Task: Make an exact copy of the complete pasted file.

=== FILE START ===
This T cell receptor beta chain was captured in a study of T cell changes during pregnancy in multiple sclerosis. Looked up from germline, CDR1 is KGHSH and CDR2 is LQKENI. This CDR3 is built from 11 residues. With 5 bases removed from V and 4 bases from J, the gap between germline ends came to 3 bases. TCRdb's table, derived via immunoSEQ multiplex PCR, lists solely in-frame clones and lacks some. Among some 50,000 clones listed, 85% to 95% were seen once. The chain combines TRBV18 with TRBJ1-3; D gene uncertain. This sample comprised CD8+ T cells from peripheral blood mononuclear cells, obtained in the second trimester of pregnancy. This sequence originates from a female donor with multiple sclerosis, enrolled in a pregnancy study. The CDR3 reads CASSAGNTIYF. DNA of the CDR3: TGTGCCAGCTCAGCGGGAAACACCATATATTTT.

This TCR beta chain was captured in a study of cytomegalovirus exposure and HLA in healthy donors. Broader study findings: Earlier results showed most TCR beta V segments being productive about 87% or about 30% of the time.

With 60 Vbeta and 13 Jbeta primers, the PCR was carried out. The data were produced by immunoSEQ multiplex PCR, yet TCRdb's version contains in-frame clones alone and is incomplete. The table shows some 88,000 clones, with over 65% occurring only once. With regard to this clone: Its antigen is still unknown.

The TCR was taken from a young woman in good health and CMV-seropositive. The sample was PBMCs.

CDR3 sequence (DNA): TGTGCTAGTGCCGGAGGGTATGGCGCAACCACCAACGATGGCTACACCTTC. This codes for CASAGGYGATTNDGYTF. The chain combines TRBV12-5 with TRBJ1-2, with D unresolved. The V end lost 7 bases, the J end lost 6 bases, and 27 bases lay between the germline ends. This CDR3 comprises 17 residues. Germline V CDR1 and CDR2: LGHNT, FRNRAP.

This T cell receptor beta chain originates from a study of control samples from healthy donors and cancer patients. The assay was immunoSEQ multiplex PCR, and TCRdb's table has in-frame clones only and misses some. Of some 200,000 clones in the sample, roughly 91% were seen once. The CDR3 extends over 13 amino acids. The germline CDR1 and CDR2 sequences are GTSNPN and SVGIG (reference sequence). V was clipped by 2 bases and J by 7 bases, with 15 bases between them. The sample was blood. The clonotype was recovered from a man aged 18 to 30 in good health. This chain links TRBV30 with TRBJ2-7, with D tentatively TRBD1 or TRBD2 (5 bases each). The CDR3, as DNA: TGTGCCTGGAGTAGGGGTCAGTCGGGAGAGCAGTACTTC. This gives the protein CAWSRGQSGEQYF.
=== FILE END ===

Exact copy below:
This T cell receptor beta chain was captured in a study of T cell changes during pregnancy in multiple sclerosis. Looked up from germline, CDR1 is KGHSH and CDR2 is LQKENI. This CDR3 is built from 11 residues. With 5 bases removed from V and 4 bases from J, the gap between germline ends came to 3 bases. TCRdb's table, derived via immunoSEQ multiplex PCR, lists solely in-frame clones and lacks some. Among some 50,000 clones listed, 85% to 95% were seen once. The chain combines TRBV18 with TRBJ1-3; D gene uncertain. This sample comprised CD8+ T cells from peripheral blood mononuclear cells, obtained in the second trimester of pregnancy. This sequence originates from a female donor with multiple sclerosis, enrolled in a pregnancy study. The CDR3 reads CASSAGNTIYF. DNA of the CDR3: TGTGCCAGCTCAGCGGGAAACACCATATATTTT.

This TCR beta chain was captured in a study of cytomegalovirus exposure and HLA in healthy donors. Broader study findings: Earlier results showed most TCR beta V segments being productive about 87% or about 30% of the time.

With 60 Vbeta and 13 Jbeta primers, the PCR was carried out. The data were produced by immunoSEQ multiplex PCR, yet TCRdb's version contains in-frame clones alone and is incomplete. The table shows some 88,000 clones, with over 65% occurring only once. With regard to this clone: Its antigen is still unknown.

The TCR was taken from a young woman in good health and CMV-seropositive. The sample was PBMCs.

CDR3 sequence (DNA): TGTGCTAGTGCCGGAGGGTATGGCGCAACCACCAACGATGGCTACACCTTC. This codes for CASAGGYGATTNDGYTF. The chain combines TRBV12-5 with TRBJ1-2, with D unresolved. The V end lost 7 bases, the J end lost 6 bases, and 27 bases lay between the germline ends. This CDR3 comprises 17 residues. Germline V CDR1 and CDR2: LGHNT, FRNRAP.

This T cell receptor beta chain originates from a study of control samples from healthy donors and cancer patients. The assay was immunoSEQ multiplex PCR, and TCRdb's table has in-frame clones only and misses some. Of some 200,000 clones in the sample, roughly 91% were seen once. The CDR3 extends over 13 amino acids. The germline CDR1 and CDR2 sequences are GTSNPN and SVGIG (reference sequence). V was clipped by 2 bases and J by 7 bases, with 15 bases between them. The sample was blood. The clonotype was recovered from a man aged 18 to 30 in good health. This chain links TRBV30 with TRBJ2-7, with D tentatively TRBD1 or TRBD2 (5 bases each). The CDR3, as DNA: TGTGCCTGGAGTAGGGGTCAGTCGGGAGAGCAGTACTTC. This gives the protein CAWSRGQSGEQYF.